1.29.2008

Was it really too much to ask for a Florida election with no irregularities?

Florida still has a lot of work to do to clean up its electoral process. In fact, there is anecdotal evidence that independents are being allowed to vote in the GOP primary. And if that is a widespread phenomenon, it could lift John McCain to victory in today's results.

Florida's primary is closed. That means that only registered Republicans can vote in the GOP primary (and registered Democrats in their party's). Independents cannot participate in primaries in this state. This is obviously a huge disadvantage for John McCain, who won independents in New Hampshire and South Carolina by wide margins whereas he had trouble pulling ahead among registered Republicans, tying Romney in NH and Huckabee in SC among that group. So the fact that Florida is the first closed primary (there are many more on February 5th) is a major test for McCain's appeal.

But also on the ballot today is a referendum on property taxes. The campaign for that has been raging for months, with Governor Crist, labor unions and many other groups duking it out on the airwaves and in a multi-million campaign effort. Independents are naturally allowed to participate in this referendum, so many of them went to the polls today to do just that.

Now, it appears that some of these independents ended up voting in the presidential primaries as well, presumably because their polling place only had Democratic and Republican types of ballots. And if that is confirmed to have happened at many places and to involve many people, expect McCain to receive many votes he shouldn't be receiving. Two separate incidents were described in the Sun-Sentinel today. The first involved "Robin Garrett, a registered independent:"

She signed in and was handed a voting slip. She then handed it to a poll worker, who asked which ballot style she needed: “Democrat or Republican?”
“I was taken aback by the question,” said Garrett, who made a trip to the polls to vote on the property tax amendment. But she said she played ignorant and blurted out, “Republican.”
She then put her card in the screen and the Republican field popped up. She cast a ballot and went on her way.

The second is even more problematic, as the independent voter actually told the poll workers that he was not supposed to vote but they told him it was the only way he could participate in the initiative:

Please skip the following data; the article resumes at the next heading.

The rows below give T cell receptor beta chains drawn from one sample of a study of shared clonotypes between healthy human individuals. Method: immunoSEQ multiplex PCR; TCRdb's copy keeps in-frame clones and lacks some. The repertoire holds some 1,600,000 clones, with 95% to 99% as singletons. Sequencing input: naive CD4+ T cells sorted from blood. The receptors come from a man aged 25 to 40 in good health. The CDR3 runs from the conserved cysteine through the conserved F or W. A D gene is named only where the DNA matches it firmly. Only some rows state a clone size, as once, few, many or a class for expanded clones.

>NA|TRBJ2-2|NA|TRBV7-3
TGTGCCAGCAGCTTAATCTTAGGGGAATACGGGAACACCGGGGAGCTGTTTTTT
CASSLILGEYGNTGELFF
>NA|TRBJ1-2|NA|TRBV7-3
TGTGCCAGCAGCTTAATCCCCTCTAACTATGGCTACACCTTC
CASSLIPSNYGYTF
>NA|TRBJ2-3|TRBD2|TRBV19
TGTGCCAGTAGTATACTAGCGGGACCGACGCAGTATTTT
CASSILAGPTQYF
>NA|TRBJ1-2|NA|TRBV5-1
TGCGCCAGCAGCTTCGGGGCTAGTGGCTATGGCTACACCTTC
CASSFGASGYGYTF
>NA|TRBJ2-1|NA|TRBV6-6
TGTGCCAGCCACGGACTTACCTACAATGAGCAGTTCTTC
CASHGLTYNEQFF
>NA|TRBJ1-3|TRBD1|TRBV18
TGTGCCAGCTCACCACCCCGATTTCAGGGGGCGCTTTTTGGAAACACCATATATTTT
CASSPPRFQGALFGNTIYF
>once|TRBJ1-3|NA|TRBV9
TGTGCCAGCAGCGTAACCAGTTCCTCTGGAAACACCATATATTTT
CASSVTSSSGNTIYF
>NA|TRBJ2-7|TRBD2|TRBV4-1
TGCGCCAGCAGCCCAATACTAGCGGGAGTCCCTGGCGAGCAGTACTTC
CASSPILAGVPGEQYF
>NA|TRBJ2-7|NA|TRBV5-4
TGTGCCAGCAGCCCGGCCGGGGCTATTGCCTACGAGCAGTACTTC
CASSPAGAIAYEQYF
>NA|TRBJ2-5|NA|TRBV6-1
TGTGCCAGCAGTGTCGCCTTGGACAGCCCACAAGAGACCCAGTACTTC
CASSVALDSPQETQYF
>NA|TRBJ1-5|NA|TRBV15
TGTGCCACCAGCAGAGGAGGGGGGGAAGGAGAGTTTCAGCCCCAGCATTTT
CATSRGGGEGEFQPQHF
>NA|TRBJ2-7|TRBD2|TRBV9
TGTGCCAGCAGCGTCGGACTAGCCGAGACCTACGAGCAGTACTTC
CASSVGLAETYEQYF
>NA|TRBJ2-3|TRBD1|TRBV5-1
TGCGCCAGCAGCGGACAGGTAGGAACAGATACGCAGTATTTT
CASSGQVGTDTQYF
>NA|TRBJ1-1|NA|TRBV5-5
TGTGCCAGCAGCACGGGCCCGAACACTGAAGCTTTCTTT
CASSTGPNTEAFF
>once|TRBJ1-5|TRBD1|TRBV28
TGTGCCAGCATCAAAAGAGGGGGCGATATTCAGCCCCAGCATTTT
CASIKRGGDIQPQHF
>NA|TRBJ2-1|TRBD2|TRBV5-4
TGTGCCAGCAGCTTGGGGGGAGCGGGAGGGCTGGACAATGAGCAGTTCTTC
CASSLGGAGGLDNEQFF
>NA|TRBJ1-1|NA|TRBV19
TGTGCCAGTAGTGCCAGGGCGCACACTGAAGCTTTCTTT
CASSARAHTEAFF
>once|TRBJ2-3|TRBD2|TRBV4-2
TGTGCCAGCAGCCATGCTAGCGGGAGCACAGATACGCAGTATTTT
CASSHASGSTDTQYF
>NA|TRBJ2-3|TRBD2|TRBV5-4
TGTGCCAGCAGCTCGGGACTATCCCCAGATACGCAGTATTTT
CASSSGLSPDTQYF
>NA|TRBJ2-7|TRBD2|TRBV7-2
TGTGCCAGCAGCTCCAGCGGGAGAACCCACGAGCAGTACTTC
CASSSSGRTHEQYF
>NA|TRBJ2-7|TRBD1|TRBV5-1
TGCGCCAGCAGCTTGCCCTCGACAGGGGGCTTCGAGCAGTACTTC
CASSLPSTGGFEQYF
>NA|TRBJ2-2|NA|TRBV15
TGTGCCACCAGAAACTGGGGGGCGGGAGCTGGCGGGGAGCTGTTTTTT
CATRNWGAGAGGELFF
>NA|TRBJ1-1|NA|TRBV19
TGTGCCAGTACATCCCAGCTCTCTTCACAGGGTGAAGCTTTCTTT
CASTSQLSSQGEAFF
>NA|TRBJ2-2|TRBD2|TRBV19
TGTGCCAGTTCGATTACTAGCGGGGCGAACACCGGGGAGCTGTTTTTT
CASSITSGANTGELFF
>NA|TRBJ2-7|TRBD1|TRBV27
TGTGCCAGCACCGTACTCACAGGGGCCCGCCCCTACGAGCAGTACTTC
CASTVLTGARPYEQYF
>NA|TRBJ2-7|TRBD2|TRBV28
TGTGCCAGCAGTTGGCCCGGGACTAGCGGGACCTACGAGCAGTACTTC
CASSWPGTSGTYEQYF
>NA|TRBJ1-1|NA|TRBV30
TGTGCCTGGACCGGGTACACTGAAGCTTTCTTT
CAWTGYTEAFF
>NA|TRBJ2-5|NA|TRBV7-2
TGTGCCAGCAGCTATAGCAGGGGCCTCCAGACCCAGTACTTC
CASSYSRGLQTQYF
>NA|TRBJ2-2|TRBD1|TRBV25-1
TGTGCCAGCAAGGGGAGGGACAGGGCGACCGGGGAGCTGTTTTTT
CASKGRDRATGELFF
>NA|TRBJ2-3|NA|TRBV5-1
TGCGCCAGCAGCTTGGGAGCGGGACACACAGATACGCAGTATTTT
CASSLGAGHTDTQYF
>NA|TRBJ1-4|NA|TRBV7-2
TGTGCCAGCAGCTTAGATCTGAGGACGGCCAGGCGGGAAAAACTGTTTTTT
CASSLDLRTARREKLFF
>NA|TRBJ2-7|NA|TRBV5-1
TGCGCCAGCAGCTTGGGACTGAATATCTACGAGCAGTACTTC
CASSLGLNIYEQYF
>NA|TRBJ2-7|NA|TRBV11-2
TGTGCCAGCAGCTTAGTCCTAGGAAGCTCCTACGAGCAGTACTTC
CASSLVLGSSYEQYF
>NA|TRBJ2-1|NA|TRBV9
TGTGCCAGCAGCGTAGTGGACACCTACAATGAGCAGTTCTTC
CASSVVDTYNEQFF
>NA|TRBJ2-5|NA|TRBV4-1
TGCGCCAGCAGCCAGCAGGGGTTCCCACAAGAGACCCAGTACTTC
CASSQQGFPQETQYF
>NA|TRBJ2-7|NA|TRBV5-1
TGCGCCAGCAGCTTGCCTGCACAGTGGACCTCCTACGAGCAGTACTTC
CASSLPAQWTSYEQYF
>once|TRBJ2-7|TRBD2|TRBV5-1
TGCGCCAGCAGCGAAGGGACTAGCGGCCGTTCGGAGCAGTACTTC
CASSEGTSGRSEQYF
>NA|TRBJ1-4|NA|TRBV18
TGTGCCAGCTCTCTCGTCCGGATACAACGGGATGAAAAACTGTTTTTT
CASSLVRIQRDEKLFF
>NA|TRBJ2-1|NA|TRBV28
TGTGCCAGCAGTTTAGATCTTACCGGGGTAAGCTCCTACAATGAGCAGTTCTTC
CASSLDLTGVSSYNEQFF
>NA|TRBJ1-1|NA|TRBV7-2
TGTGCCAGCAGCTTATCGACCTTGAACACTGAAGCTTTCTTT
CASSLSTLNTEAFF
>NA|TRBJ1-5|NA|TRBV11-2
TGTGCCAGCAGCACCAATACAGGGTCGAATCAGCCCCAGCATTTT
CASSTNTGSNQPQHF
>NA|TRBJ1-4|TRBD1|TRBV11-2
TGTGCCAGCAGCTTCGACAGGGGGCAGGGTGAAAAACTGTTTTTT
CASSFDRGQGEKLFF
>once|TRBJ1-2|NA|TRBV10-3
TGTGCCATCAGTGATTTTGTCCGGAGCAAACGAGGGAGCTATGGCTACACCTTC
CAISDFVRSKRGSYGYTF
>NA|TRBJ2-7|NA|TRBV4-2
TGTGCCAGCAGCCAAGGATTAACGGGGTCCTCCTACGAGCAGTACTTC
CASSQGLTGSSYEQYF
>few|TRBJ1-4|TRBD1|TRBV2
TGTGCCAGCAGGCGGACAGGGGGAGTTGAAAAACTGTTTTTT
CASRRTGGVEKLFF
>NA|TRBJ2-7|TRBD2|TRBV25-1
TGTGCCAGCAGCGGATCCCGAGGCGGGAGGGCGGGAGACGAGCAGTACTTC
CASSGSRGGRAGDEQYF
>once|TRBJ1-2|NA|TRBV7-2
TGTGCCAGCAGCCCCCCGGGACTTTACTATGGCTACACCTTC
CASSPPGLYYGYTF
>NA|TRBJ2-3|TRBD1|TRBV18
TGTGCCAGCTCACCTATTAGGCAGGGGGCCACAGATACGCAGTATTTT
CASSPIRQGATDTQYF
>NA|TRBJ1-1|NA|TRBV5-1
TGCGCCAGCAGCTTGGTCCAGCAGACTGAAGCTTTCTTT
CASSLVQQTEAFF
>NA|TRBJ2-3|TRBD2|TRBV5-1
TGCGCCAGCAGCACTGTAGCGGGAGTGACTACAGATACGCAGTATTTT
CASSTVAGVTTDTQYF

David Nirenberg... said poll workers insisted he choose a party ballot. "He said to me, 'Are you Democrat or Republican?' I said, 'Neither, I am independent.' He said, 'Well, you have to pick one,''' Nirenberg said... Nirenberg said he tried to explain to the poll worker that he should not vote on a party ballot because of his "no party affiliation" status...
Nirenberg said a second poll worker was called over who agreed that independents should not use party ballots, but said they had received instructions to the contrary. "He said, 'Ya know, that is kind of funny, but it was what we were told.' … I was shocked when they told me that." Nirenberg said he went ahead and voted for John McCain.

If Romney loses by a few points tonight, he could question where those "instructions to the contrary" came from, and whether there is a deliberate effort to push independents to vote in the primary here. The problem does not appear for now to be widespread enough to be considered a massive irregularity, but with Florida's history you would expect state officials to be a little more careful with such elementary problems. A closed primary is a closed primary, after all.

Naturally, there also were complaints of machines malfunctioning, the most remarkable of which involves Rush Limbaugh, the arch-conservative radio host. Limbaugh told the Palm Beach Post that he might have voted twice because the machine was not functioning correctly.

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